Thursday, 18 January 2007

Journey to the Pole Of Inaccessibility

The Guardian has an article about a jaunt to the "Pole of Inaccessibility" being mounted by a British and Canadian team of 4. This pole is defined as the point furthest from the coasts of the continent, which is quite distinct from the geographic or magnetic poles (More about poles). When they get there, they expect to find a hut, built by a previous Russian expedition, replete with a bust of Lenin on the roof. This is only the first of the interesting points; it transpires that for "general kiting incompetence and muppetry"- kites being the de rigeur power option for the Antarctic professional on the go- team members are given the "Ovary Award". It's still a man's world out on the new frontier, apparently.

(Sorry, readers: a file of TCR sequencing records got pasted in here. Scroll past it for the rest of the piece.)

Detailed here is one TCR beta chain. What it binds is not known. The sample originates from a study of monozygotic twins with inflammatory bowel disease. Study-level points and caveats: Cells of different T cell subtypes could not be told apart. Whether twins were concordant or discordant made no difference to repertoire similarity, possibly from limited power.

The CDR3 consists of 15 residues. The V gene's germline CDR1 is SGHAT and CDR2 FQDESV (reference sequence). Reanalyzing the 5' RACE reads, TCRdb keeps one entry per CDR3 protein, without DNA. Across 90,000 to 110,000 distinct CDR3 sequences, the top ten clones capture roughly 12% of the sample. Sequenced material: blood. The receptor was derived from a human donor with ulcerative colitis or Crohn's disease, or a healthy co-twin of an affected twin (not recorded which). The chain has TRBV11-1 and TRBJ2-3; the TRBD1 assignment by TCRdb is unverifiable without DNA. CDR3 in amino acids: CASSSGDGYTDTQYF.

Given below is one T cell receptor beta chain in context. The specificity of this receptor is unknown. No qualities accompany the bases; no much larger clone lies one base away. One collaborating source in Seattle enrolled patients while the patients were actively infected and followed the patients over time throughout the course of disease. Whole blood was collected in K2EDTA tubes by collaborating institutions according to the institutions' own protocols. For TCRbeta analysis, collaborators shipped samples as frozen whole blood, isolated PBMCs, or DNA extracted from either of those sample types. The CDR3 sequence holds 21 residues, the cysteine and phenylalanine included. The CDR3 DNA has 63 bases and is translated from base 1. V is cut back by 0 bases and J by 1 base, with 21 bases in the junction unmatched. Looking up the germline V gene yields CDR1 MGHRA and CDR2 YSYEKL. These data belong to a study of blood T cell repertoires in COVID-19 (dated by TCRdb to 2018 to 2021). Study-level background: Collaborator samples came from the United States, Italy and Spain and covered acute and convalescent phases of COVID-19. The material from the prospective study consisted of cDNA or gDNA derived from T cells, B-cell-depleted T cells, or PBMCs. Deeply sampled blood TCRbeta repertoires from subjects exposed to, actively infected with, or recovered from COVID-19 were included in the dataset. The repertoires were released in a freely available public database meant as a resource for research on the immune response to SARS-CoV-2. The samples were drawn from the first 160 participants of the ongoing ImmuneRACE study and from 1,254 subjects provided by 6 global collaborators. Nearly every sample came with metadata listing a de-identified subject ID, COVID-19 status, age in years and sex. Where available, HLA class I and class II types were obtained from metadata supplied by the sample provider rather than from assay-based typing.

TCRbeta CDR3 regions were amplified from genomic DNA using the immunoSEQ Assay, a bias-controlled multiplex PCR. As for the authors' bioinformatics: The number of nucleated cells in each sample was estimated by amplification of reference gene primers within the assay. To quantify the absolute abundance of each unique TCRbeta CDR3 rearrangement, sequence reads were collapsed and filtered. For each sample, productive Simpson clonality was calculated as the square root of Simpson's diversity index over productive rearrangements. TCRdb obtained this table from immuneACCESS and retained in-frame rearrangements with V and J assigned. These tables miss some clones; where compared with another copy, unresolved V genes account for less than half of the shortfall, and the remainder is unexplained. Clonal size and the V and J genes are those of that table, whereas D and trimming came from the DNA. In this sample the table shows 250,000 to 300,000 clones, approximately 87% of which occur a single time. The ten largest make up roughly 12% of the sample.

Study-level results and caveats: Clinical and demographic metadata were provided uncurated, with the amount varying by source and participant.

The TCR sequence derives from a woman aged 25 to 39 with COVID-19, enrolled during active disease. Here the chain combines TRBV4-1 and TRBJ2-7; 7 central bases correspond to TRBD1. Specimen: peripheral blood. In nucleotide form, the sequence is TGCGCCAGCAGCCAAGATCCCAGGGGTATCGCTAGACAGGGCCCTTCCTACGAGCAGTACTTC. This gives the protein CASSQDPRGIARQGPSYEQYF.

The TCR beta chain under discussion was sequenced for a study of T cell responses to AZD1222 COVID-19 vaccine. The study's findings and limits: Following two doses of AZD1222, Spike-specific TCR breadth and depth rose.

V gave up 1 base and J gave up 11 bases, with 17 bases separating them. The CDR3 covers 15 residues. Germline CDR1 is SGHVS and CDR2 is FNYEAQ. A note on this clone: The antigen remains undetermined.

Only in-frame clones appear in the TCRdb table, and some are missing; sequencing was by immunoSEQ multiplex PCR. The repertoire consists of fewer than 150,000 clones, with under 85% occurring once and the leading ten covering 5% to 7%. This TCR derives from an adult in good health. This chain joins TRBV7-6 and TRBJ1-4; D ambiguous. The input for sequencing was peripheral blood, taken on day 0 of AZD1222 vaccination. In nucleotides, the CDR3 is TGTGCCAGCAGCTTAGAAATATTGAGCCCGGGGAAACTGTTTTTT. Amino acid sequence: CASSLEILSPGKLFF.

As well as raising money for charity, the team also has a serious scientific mission: counting penguin colonies. Apparently somehow counting penguin colonies will somehow help decide if there's enough food in the Antarctic to transplant a few polar bears (whose northern habitat is rapidly shrinking). Presumably the idea that we're supposed to get is that if there's enough fish for penguins, there's enough for polar bears. However, polar bears can charge on land at 25mph, while any nature documentary I've seen has penguins waddling along at a comically slow, grandma-like pace. Makes you wonder if fish-sharing is exactly what the scientific community has in mind.

1 comment:

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